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Our Franchise Consultant Gives You 9 Must Read Tips For Selling Your Franchise

Got a cool concept and a system that’s running like a well-oiled machine? Thinking of taking it to the next level and becoming a franchisor? To help get you started right, we turned to franchise consultant Peter Casey of Capital Franchise Group for his expert insights. Before you sell your first franchise, check his list of tips:

  1. Be willing to make several face-to-face visits. The person buying into your franchise is buying the relationship and your personal experience. Since yours is not a major franchise system, it’s more important to focus on the extra attention and the support that you’re going to provide.
  2. Offer a bigger territory. People buying an unestablished franchise system are going to be naturally reluctant. You need to give a lot more than you will for your second, third, and fourth deal. Their commitment to you is based on trust; prove your commitment to them by sweetening the pot.
  3. Be patient. The process will take a lot longer in the beginning because people are going to want to spend more time and work through more issues.
  4. Don’t break the law. Get familiar with the rules that are in place, especially regarding earnings claims. If you think selling your first franchise is hard, it’s incredibly hard selling your second or third when the first one sued you.
  5. Have appropriate partners lined up. For example, a good commercial realtor who is well-versed with your model and willing to assist in the early stages can make franchisees feel good about you.
  6. Have good marketing materials. Know who your target market is and what they’re looking for in a franchise opportunity. Advertise on different mediums—not just print and not just the Web.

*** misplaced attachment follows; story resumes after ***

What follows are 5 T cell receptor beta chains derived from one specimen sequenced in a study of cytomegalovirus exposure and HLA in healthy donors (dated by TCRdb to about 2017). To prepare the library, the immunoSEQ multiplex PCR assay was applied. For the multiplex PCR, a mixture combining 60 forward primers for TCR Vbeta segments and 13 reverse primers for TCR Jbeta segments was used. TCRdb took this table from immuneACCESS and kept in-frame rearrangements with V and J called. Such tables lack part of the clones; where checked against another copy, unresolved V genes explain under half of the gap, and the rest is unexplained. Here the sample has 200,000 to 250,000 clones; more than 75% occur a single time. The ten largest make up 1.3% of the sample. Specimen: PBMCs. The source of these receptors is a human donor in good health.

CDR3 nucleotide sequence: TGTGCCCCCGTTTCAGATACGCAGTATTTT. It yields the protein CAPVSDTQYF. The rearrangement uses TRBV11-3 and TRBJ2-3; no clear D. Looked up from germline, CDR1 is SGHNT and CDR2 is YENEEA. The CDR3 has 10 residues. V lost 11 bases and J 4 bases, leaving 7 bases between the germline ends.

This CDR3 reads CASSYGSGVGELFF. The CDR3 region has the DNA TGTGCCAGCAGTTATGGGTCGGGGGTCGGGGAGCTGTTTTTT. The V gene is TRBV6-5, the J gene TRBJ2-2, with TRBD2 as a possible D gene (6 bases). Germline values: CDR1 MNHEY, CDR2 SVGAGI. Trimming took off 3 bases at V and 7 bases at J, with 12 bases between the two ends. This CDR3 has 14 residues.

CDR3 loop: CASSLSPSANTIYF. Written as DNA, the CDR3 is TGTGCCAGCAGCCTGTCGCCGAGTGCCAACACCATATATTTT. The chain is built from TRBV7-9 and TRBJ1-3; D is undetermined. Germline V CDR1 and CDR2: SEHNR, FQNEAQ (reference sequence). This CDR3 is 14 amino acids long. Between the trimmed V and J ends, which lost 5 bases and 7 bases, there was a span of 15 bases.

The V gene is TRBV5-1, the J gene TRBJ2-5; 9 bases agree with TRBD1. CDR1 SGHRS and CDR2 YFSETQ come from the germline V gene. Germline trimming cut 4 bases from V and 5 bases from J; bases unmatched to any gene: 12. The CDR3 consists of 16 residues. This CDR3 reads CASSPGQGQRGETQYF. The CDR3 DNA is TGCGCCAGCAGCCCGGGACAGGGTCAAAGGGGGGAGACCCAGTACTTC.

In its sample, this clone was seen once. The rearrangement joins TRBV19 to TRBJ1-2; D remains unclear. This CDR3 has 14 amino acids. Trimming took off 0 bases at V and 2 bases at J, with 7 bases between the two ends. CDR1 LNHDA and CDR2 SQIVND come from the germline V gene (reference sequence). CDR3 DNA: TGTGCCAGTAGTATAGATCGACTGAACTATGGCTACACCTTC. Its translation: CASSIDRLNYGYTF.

7. Consider hiring a franchise broker. Someone who has closed franchise deals before can be a big help. It’s tough to run the store and be a full-time salesperson.
  8. Hold the bar high. You’ll be very eager to take a check from anyone you can, but as a new franchisor you need to find somebody who’s had business experience.
  9. Keep it local. Thinking you can support somebody who is in a totally different state at this early stage is unrealistic. Avoid the long distance relationship and start close to your home base.
Strategic and Structural Alternatives to Franchising

These are difficult decisions. The solutions are not clear cut from a business or from a legal perspective. It is critical that a company in this position work with qualified counsel to identify an alternative that will have a reasonable basis for an exemption and still make sense from a strategic perspective. The balance of this chapter will look at the many alternatives currently being tested by many U.S. and oversees companies. As you can see, the lines of demarcation are not always clear. The differences between many of these alternatives may in fact be in name only. Some of these concepts are truly innovative and have not been truly tested by the courts or the regulators. In these borderline cases, a regulatory “no-action” letter procedure is strongly recommended. Other concepts are not very innovative at all and merely borrow from long-recognized and analogous legal relationships such as chapter affiliation agreements in the non-profit arena or network affiliation agreements in radio and television broadcasting.

Franchise Law For Beginners (Part I)

Both franchisors and franchisees have ample reason to question whether the legal system exists to serve franchising, or if it’s the other way around.

Understanding and Making Proper Use of Trademark Symbols

There seems to be a lot of confusion amongst early-stage business owners concerning use of the various trademark symbols (TM, SM, and (R)). This article addresses when to use which symbols, and when not to use any of the symbols at all.